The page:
No, I’m not whipping you back to a 1984 computer studies class, learning Beginners All-purpose Symbollic Instruction Code or even your 45 RPM turntable with the Depeche Mode single whizzing around on it when you got back from school. Thankfully, I was thirteen then and the scars have healed; well, almost.
Rather, I’m asking you your opinion of matchmaking sites and the algorithms they use to pair you with a shortlist of prospective partners. Are they any good? Do they work, other than to discount the physical aspects you enter in your likes and dislkes, such as height, age, weight, nationality and location?
Well, one person who believes not is a Dr Dan Ariely who has proffered that they are a waste of time. He himself being a professor in behavioural economics, which, according to Wikipedia (no, I’d never heard of it, either) is: “primarily concerned with the bounds of rationality of economic agents.”
Still none the wiser? Me neither.
Having given several interviews on the subject matter, here is a summary of his belief that the dating site algorithms don’t work; you can decide whether any of it makes sense or you get the feeling that he was once a dating site regular, but has been let down just once too often…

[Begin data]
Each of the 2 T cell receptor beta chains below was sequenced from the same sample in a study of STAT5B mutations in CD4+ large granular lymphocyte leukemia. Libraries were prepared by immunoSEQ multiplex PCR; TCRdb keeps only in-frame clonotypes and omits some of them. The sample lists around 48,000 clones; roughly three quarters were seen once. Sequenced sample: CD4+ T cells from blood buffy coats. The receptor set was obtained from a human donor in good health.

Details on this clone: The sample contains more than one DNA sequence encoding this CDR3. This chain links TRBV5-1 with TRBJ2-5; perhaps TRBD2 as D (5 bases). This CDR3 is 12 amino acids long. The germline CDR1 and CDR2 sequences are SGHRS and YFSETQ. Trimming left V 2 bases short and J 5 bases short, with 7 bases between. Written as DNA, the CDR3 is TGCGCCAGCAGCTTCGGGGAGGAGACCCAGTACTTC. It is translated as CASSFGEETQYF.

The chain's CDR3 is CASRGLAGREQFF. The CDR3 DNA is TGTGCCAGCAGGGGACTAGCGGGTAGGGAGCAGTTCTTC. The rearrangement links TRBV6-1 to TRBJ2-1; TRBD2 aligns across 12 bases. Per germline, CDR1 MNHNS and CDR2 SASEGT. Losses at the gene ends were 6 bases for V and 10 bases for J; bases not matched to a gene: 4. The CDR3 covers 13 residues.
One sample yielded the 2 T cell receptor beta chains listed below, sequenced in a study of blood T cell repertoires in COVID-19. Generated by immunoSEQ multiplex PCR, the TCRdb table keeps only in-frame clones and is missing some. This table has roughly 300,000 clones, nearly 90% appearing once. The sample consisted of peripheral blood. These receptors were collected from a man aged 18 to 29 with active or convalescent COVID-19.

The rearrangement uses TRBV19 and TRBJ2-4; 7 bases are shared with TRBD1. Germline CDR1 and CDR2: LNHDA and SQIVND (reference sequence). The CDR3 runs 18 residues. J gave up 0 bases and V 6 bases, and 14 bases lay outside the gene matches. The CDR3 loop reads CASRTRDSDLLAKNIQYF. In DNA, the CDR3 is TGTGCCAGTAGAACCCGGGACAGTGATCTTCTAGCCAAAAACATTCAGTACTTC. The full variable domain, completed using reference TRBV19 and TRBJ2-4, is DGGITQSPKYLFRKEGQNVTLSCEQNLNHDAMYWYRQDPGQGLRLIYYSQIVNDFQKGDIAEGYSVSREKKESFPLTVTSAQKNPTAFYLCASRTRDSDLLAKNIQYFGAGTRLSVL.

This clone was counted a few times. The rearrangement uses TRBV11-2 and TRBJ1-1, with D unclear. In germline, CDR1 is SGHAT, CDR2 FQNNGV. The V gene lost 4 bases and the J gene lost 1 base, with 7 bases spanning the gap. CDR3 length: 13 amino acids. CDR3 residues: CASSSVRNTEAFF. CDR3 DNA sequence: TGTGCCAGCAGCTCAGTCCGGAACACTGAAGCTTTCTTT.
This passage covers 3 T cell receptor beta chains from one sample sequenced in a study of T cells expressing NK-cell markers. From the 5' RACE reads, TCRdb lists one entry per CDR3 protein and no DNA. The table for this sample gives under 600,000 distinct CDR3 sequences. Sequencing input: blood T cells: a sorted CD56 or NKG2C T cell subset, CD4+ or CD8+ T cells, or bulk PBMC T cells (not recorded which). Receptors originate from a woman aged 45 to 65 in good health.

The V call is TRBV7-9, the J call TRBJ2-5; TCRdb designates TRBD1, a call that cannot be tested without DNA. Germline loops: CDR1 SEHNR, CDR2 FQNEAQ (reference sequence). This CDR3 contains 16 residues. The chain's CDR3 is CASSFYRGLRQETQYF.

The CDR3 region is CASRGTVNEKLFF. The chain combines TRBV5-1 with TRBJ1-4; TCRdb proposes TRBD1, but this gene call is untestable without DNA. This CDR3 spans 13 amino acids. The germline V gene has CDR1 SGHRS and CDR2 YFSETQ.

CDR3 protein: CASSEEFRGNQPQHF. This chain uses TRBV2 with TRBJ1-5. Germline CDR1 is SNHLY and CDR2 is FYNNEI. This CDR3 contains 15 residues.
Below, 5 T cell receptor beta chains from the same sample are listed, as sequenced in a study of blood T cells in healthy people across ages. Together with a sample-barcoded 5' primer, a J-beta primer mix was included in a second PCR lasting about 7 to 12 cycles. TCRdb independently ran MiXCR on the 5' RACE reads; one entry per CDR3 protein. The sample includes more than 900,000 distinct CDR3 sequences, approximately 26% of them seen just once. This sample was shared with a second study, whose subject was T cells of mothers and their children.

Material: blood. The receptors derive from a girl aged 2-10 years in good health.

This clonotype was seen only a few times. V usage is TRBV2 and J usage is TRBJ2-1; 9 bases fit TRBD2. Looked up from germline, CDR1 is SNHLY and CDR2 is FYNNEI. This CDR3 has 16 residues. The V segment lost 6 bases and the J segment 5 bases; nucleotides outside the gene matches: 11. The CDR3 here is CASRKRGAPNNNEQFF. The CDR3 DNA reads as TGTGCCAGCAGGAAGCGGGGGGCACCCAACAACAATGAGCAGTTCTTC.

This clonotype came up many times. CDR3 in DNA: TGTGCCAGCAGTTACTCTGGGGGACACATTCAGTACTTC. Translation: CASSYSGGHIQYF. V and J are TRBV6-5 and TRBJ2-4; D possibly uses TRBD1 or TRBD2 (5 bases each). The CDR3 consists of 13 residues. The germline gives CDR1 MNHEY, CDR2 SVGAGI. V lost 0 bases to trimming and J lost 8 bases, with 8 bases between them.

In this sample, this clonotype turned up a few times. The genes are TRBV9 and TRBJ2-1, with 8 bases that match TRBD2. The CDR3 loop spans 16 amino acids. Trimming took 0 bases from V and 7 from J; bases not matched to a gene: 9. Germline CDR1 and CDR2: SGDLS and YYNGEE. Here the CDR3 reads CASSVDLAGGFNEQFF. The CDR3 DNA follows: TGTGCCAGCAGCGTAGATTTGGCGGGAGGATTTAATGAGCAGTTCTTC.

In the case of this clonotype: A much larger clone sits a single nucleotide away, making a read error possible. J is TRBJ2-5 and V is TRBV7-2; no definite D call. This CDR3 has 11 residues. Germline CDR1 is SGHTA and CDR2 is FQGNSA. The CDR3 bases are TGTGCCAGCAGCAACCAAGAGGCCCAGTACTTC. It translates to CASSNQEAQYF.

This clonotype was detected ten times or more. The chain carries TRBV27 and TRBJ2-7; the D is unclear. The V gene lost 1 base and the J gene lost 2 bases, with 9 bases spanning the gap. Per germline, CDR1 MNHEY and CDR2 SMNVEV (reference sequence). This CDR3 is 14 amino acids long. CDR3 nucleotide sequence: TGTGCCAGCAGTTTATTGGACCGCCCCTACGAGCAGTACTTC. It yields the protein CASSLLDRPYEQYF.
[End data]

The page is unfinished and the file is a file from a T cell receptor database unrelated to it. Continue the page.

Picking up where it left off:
Are algorithms ineffectual remedies?
In one interview, given to PC World concerning dating site algorithms (?), Dr Dan, having admitted that he had not actually been privy to the actual algorithm configurations due to their confidential nature, suggests that, although his argument is ‘unsupported’, they are nothing but ‘placebos’.
Online dating like a round trip for a coffee?
During another interview for Big Think, Prof Ariely surmises that the results derived from time spent online dating are not worth the effort that the member puts in.
Allegedly, the professor has been involved in surveys which monitor online dating activity. The results of which suggest that, from the hours of searching for, initiation of and responding to contacts – which absolutely ‘no one enjoys’, according to him – just to get to meet up with someone for a coffee is simply not worth the effort.
The timescale he apportions to reaching this metaphoric cup of coffee is six hours on any given dating site and refers to that ‘trade off’ as ‘unsatisfactory’.
Can I be honest? I can think of few places where I could sit about in my underwear, unkempt and unshaven, other than behind my laptop and, in six hours, pull off a date. If I could do that three nights a week, that would be my weekend sorted, week in, week out.
If Dr Dan has a better method for attracting the opposite sex, he ought to stop giving interviews and start selling it online – he’d be a millionaire overnight.